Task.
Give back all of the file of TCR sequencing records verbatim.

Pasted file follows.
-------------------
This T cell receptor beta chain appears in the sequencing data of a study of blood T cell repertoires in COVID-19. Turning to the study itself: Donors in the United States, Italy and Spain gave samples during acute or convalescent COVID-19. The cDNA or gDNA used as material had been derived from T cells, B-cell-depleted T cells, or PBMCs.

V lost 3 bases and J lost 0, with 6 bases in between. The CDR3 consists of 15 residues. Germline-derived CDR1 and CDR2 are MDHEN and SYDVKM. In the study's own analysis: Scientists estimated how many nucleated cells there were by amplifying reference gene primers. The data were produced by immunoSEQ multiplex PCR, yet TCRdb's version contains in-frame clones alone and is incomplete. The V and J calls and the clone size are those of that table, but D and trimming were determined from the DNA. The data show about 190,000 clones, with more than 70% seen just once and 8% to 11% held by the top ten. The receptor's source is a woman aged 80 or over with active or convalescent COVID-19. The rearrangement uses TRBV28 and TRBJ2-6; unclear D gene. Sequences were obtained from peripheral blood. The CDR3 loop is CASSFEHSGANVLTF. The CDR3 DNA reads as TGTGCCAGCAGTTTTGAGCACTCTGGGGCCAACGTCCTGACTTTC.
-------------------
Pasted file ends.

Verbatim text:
This T cell receptor beta chain appears in the sequencing data of a study of blood T cell repertoires in COVID-19. Turning to the study itself: Donors in the United States, Italy and Spain gave samples during acute or convalescent COVID-19. The cDNA or gDNA used as material had been derived from T cells, B-cell-depleted T cells, or PBMCs.

V lost 3 bases and J lost 0, with 6 bases in between. The CDR3 consists of 15 residues. Germline-derived CDR1 and CDR2 are MDHEN and SYDVKM. In the study's own analysis: Scientists estimated how many nucleated cells there were by amplifying reference gene primers. The data were produced by immunoSEQ multiplex PCR, yet TCRdb's version contains in-frame clones alone and is incomplete. The V and J calls and the clone size are those of that table, but D and trimming were determined from the DNA. The data show about 190,000 clones, with more than 70% seen just once and 8% to 11% held by the top ten. The receptor's source is a woman aged 80 or over with active or convalescent COVID-19. The rearrangement uses TRBV28 and TRBJ2-6; unclear D gene. Sequences were obtained from peripheral blood. The CDR3 loop is CASSFEHSGANVLTF. The CDR3 DNA reads as TGTGCCAGCAGTTTTGAGCACTCTGGGGCCAACGTCCTGACTTTC.